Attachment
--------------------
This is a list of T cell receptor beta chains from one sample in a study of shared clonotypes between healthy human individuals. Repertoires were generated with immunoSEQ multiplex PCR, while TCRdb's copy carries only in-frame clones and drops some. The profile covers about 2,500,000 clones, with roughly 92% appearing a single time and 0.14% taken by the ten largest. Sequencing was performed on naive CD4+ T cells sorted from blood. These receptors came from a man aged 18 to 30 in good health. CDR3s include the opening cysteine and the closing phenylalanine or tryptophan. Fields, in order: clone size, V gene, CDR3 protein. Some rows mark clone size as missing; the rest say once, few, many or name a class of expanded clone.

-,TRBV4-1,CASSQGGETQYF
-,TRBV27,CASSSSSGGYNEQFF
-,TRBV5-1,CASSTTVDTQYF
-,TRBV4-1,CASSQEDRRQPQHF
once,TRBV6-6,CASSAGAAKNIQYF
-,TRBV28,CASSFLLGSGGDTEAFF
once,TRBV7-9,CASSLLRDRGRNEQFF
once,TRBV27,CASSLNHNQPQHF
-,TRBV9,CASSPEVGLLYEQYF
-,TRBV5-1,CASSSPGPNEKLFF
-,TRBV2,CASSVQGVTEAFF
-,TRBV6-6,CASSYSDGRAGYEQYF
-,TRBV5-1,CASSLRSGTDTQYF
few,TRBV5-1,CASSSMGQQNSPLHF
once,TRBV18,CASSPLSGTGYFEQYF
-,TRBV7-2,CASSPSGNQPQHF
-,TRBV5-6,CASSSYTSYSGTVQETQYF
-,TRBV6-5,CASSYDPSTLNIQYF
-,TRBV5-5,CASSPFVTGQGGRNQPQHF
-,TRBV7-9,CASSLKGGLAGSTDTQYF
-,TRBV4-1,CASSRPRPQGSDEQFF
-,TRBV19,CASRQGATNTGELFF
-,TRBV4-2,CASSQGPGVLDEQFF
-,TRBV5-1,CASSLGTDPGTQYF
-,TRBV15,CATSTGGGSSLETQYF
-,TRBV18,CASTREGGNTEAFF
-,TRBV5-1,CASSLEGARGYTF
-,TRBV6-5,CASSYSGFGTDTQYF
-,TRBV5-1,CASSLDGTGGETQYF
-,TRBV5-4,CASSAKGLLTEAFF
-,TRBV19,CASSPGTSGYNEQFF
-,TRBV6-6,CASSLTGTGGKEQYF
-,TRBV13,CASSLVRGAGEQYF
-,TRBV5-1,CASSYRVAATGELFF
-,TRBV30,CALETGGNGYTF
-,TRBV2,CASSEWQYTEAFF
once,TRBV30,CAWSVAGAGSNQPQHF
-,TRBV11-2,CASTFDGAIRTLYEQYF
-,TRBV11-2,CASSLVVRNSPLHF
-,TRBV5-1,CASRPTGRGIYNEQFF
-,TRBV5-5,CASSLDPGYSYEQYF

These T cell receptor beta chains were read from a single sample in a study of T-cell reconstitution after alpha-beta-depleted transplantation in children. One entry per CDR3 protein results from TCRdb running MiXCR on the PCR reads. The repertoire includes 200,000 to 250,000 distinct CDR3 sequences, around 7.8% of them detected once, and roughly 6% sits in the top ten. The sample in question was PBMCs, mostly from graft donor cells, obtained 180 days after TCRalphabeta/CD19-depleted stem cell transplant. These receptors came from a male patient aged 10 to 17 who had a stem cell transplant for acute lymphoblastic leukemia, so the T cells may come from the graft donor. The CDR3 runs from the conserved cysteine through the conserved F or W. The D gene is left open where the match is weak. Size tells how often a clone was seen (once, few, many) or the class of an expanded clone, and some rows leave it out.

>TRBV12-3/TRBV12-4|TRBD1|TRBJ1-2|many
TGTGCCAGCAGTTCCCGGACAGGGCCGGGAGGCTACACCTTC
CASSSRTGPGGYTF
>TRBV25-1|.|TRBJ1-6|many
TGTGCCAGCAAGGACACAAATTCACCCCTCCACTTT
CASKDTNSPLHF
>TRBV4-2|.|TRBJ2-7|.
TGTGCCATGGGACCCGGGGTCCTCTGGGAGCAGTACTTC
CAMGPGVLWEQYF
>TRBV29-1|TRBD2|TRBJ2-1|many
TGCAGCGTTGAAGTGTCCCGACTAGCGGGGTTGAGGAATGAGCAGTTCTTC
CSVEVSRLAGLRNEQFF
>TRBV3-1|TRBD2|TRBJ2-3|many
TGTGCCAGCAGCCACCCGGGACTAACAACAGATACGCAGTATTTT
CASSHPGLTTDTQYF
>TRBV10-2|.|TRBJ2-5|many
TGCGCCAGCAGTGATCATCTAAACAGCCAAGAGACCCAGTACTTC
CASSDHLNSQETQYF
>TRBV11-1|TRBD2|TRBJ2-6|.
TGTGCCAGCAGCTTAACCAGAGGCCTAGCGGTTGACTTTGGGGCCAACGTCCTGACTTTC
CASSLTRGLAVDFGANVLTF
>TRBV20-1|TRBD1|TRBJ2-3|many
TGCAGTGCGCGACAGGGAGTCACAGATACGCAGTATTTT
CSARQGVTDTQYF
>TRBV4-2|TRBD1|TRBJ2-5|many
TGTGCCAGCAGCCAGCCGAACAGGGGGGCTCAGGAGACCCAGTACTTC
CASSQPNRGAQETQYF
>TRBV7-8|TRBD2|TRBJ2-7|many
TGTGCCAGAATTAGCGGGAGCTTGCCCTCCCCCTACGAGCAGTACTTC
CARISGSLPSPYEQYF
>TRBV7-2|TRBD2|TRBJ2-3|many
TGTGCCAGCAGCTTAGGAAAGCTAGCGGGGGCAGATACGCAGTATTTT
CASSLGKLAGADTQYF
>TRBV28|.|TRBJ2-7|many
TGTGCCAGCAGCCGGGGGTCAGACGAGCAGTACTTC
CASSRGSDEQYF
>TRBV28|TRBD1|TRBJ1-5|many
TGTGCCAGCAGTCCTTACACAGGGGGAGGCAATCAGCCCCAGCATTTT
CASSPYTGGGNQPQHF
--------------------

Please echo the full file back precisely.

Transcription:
This is a list of T cell receptor beta chains from one sample in a study of shared clonotypes between healthy human individuals. Repertoires were generated with immunoSEQ multiplex PCR, while TCRdb's copy carries only in-frame clones and drops some. The profile covers about 2,500,000 clones, with roughly 92% appearing a single time and 0.14% taken by the ten largest. Sequencing was performed on naive CD4+ T cells sorted from blood. These receptors came from a man aged 18 to 30 in good health. CDR3s include the opening cysteine and the closing phenylalanine or tryptophan. Fields, in order: clone size, V gene, CDR3 protein. Some rows mark clone size as missing; the rest say once, few, many or name a class of expanded clone.

-,TRBV4-1,CASSQGGETQYF
-,TRBV27,CASSSSSGGYNEQFF
-,TRBV5-1,CASSTTVDTQYF
-,TRBV4-1,CASSQEDRRQPQHF
once,TRBV6-6,CASSAGAAKNIQYF
-,TRBV28,CASSFLLGSGGDTEAFF
once,TRBV7-9,CASSLLRDRGRNEQFF
once,TRBV27,CASSLNHNQPQHF
-,TRBV9,CASSPEVGLLYEQYF
-,TRBV5-1,CASSSPGPNEKLFF
-,TRBV2,CASSVQGVTEAFF
-,TRBV6-6,CASSYSDGRAGYEQYF
-,TRBV5-1,CASSLRSGTDTQYF
few,TRBV5-1,CASSSMGQQNSPLHF
once,TRBV18,CASSPLSGTGYFEQYF
-,TRBV7-2,CASSPSGNQPQHF
-,TRBV5-6,CASSSYTSYSGTVQETQYF
-,TRBV6-5,CASSYDPSTLNIQYF
-,TRBV5-5,CASSPFVTGQGGRNQPQHF
-,TRBV7-9,CASSLKGGLAGSTDTQYF
-,TRBV4-1,CASSRPRPQGSDEQFF
-,TRBV19,CASRQGATNTGELFF
-,TRBV4-2,CASSQGPGVLDEQFF
-,TRBV5-1,CASSLGTDPGTQYF
-,TRBV15,CATSTGGGSSLETQYF
-,TRBV18,CASTREGGNTEAFF
-,TRBV5-1,CASSLEGARGYTF
-,TRBV6-5,CASSYSGFGTDTQYF
-,TRBV5-1,CASSLDGTGGETQYF
-,TRBV5-4,CASSAKGLLTEAFF
-,TRBV19,CASSPGTSGYNEQFF
-,TRBV6-6,CASSLTGTGGKEQYF
-,TRBV13,CASSLVRGAGEQYF
-,TRBV5-1,CASSYRVAATGELFF
-,TRBV30,CALETGGNGYTF
-,TRBV2,CASSEWQYTEAFF
once,TRBV30,CAWSVAGAGSNQPQHF
-,TRBV11-2,CASTFDGAIRTLYEQYF
-,TRBV11-2,CASSLVVRNSPLHF
-,TRBV5-1,CASRPTGRGIYNEQFF
-,TRBV5-5,CASSLDPGYSYEQYF

These T cell receptor beta chains were read from a single sample in a study of T-cell reconstitution after alpha-beta-depleted transplantation in children. One entry per CDR3 protein results from TCRdb running MiXCR on the PCR reads. The repertoire includes 200,000 to 250,000 distinct CDR3 sequences, around 7.8% of them detected once, and roughly 6% sits in the top ten. The sample in question was PBMCs, mostly from graft donor cells, obtained 180 days after TCRalphabeta/CD19-depleted stem cell transplant. These receptors came from a male patient aged 10 to 17 who had a stem cell transplant for acute lymphoblastic leukemia, so the T cells may come from the graft donor. The CDR3 runs from the conserved cysteine through the conserved F or W. The D gene is left open where the match is weak. Size tells how often a clone was seen (once, few, many) or the class of an expanded clone, and some rows leave it out.

>TRBV12-3/TRBV12-4|TRBD1|TRBJ1-2|many
TGTGCCAGCAGTTCCCGGACAGGGCCGGGAGGCTACACCTTC
CASSSRTGPGGYTF
>TRBV25-1|.|TRBJ1-6|many
TGTGCCAGCAAGGACACAAATTCACCCCTCCACTTT
CASKDTNSPLHF
>TRBV4-2|.|TRBJ2-7|.
TGTGCCATGGGACCCGGGGTCCTCTGGGAGCAGTACTTC
CAMGPGVLWEQYF
>TRBV29-1|TRBD2|TRBJ2-1|many
TGCAGCGTTGAAGTGTCCCGACTAGCGGGGTTGAGGAATGAGCAGTTCTTC
CSVEVSRLAGLRNEQFF
>TRBV3-1|TRBD2|TRBJ2-3|many
TGTGCCAGCAGCCACCCGGGACTAACAACAGATACGCAGTATTTT
CASSHPGLTTDTQYF
>TRBV10-2|.|TRBJ2-5|many
TGCGCCAGCAGTGATCATCTAAACAGCCAAGAGACCCAGTACTTC
CASSDHLNSQETQYF
>TRBV11-1|TRBD2|TRBJ2-6|.
TGTGCCAGCAGCTTAACCAGAGGCCTAGCGGTTGACTTTGGGGCCAACGTCCTGACTTTC
CASSLTRGLAVDFGANVLTF
>TRBV20-1|TRBD1|TRBJ2-3|many
TGCAGTGCGCGACAGGGAGTCACAGATACGCAGTATTTT
CSARQGVTDTQYF
>TRBV4-2|TRBD1|TRBJ2-5|many
TGTGCCAGCAGCCAGCCGAACAGGGGGGCTCAGGAGACCCAGTACTTC
CASSQPNRGAQETQYF
>TRBV7-8|TRBD2|TRBJ2-7|many
TGTGCCAGAATTAGCGGGAGCTTGCCCTCCCCCTACGAGCAGTACTTC
CARISGSLPSPYEQYF
>TRBV7-2|TRBD2|TRBJ2-3|many
TGTGCCAGCAGCTTAGGAAAGCTAGCGGGGGCAGATACGCAGTATTTT
CASSLGKLAGADTQYF
>TRBV28|.|TRBJ2-7|many
TGTGCCAGCAGCCGGGGGTCAGACGAGCAGTACTTC
CASSRGSDEQYF
>TRBV28|TRBD1|TRBJ1-5|many
TGTGCCAGCAGTCCTTACACAGGGGGAGGCAATCAGCCCCAGCATTTT
CASSPYTGGGNQPQHF